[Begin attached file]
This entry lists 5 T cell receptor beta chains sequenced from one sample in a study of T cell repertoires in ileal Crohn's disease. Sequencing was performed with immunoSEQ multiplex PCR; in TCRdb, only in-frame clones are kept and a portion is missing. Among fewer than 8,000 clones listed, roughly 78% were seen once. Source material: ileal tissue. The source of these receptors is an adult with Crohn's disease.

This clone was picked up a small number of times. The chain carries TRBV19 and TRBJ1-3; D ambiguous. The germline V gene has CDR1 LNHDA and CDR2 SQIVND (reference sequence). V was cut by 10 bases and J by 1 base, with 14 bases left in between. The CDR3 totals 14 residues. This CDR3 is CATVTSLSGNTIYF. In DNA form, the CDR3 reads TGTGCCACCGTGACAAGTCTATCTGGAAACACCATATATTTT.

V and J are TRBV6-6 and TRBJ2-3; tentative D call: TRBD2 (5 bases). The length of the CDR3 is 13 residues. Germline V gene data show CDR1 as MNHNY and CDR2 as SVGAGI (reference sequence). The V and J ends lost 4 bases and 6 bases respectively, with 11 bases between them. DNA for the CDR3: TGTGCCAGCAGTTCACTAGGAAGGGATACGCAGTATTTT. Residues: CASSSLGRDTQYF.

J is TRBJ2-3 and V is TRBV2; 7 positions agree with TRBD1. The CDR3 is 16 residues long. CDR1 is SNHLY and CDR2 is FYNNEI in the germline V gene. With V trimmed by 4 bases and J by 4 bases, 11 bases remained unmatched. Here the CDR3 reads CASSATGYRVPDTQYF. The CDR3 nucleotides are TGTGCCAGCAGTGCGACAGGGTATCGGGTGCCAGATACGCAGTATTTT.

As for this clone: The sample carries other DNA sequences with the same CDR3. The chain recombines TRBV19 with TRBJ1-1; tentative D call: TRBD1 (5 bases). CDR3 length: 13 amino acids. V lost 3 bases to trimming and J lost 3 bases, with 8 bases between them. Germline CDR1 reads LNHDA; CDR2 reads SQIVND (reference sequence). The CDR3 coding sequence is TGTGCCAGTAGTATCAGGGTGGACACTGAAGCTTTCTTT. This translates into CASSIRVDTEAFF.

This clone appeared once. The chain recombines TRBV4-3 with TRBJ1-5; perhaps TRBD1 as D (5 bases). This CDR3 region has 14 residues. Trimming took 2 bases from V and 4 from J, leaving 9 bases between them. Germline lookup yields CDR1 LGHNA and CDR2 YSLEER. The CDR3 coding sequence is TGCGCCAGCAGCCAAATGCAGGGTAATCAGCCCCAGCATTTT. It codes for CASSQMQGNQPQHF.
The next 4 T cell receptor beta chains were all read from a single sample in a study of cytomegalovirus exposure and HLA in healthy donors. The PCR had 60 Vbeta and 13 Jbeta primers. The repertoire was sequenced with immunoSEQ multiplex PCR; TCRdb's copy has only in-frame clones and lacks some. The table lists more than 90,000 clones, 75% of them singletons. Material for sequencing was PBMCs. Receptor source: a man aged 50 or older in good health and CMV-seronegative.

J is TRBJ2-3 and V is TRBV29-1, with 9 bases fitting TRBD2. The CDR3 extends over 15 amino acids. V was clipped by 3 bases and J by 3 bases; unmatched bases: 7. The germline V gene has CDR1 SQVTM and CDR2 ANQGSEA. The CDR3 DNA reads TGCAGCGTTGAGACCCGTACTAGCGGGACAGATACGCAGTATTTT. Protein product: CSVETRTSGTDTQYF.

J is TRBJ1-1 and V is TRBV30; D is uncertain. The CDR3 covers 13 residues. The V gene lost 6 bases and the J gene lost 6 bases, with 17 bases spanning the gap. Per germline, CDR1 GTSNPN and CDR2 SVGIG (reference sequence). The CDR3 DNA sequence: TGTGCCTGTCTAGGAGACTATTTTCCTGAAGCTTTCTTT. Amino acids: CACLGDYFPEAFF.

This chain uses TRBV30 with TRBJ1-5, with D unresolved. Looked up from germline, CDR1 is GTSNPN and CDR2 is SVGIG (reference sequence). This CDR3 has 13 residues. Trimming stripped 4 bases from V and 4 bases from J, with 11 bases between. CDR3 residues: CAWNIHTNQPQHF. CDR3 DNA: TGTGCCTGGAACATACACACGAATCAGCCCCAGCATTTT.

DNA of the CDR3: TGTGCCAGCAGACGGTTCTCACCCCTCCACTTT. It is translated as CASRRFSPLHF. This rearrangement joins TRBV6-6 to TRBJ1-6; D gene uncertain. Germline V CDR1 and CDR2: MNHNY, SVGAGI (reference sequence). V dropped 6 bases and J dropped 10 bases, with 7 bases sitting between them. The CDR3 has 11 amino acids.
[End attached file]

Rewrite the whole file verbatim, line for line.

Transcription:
This entry lists 5 T cell receptor beta chains sequenced from one sample in a study of T cell repertoires in ileal Crohn's disease. Sequencing was performed with immunoSEQ multiplex PCR; in TCRdb, only in-frame clones are kept and a portion is missing. Among fewer than 8,000 clones listed, roughly 78% were seen once. Source material: ileal tissue. The source of these receptors is an adult with Crohn's disease.

This clone was picked up a small number of times. The chain carries TRBV19 and TRBJ1-3; D ambiguous. The germline V gene has CDR1 LNHDA and CDR2 SQIVND (reference sequence). V was cut by 10 bases and J by 1 base, with 14 bases left in between. The CDR3 totals 14 residues. This CDR3 is CATVTSLSGNTIYF. In DNA form, the CDR3 reads TGTGCCACCGTGACAAGTCTATCTGGAAACACCATATATTTT.

V and J are TRBV6-6 and TRBJ2-3; tentative D call: TRBD2 (5 bases). The length of the CDR3 is 13 residues. Germline V gene data show CDR1 as MNHNY and CDR2 as SVGAGI (reference sequence). The V and J ends lost 4 bases and 6 bases respectively, with 11 bases between them. DNA for the CDR3: TGTGCCAGCAGTTCACTAGGAAGGGATACGCAGTATTTT. Residues: CASSSLGRDTQYF.

J is TRBJ2-3 and V is TRBV2; 7 positions agree with TRBD1. The CDR3 is 16 residues long. CDR1 is SNHLY and CDR2 is FYNNEI in the germline V gene. With V trimmed by 4 bases and J by 4 bases, 11 bases remained unmatched. Here the CDR3 reads CASSATGYRVPDTQYF. The CDR3 nucleotides are TGTGCCAGCAGTGCGACAGGGTATCGGGTGCCAGATACGCAGTATTTT.

As for this clone: The sample carries other DNA sequences with the same CDR3. The chain recombines TRBV19 with TRBJ1-1; tentative D call: TRBD1 (5 bases). CDR3 length: 13 amino acids. V lost 3 bases to trimming and J lost 3 bases, with 8 bases between them. Germline CDR1 reads LNHDA; CDR2 reads SQIVND (reference sequence). The CDR3 coding sequence is TGTGCCAGTAGTATCAGGGTGGACACTGAAGCTTTCTTT. This translates into CASSIRVDTEAFF.

This clone appeared once. The chain recombines TRBV4-3 with TRBJ1-5; perhaps TRBD1 as D (5 bases). This CDR3 region has 14 residues. Trimming took 2 bases from V and 4 from J, leaving 9 bases between them. Germline lookup yields CDR1 LGHNA and CDR2 YSLEER. The CDR3 coding sequence is TGCGCCAGCAGCCAAATGCAGGGTAATCAGCCCCAGCATTTT. It codes for CASSQMQGNQPQHF.
The next 4 T cell receptor beta chains were all read from a single sample in a study of cytomegalovirus exposure and HLA in healthy donors. The PCR had 60 Vbeta and 13 Jbeta primers. The repertoire was sequenced with immunoSEQ multiplex PCR; TCRdb's copy has only in-frame clones and lacks some. The table lists more than 90,000 clones, 75% of them singletons. Material for sequencing was PBMCs. Receptor source: a man aged 50 or older in good health and CMV-seronegative.

J is TRBJ2-3 and V is TRBV29-1, with 9 bases fitting TRBD2. The CDR3 extends over 15 amino acids. V was clipped by 3 bases and J by 3 bases; unmatched bases: 7. The germline V gene has CDR1 SQVTM and CDR2 ANQGSEA. The CDR3 DNA reads TGCAGCGTTGAGACCCGTACTAGCGGGACAGATACGCAGTATTTT. Protein product: CSVETRTSGTDTQYF.

J is TRBJ1-1 and V is TRBV30; D is uncertain. The CDR3 covers 13 residues. The V gene lost 6 bases and the J gene lost 6 bases, with 17 bases spanning the gap. Per germline, CDR1 GTSNPN and CDR2 SVGIG (reference sequence). The CDR3 DNA sequence: TGTGCCTGTCTAGGAGACTATTTTCCTGAAGCTTTCTTT. Amino acids: CACLGDYFPEAFF.

This chain uses TRBV30 with TRBJ1-5, with D unresolved. Looked up from germline, CDR1 is GTSNPN and CDR2 is SVGIG (reference sequence). This CDR3 has 13 residues. Trimming stripped 4 bases from V and 4 bases from J, with 11 bases between. CDR3 residues: CAWNIHTNQPQHF. CDR3 DNA: TGTGCCTGGAACATACACACGAATCAGCCCCAGCATTTT.

DNA of the CDR3: TGTGCCAGCAGACGGTTCTCACCCCTCCACTTT. It is translated as CASRRFSPLHF. This rearrangement joins TRBV6-6 to TRBJ1-6; D gene uncertain. Germline V CDR1 and CDR2: MNHNY, SVGAGI (reference sequence). V dropped 6 bases and J dropped 10 bases, with 7 bases sitting between them. The CDR3 has 11 amino acids.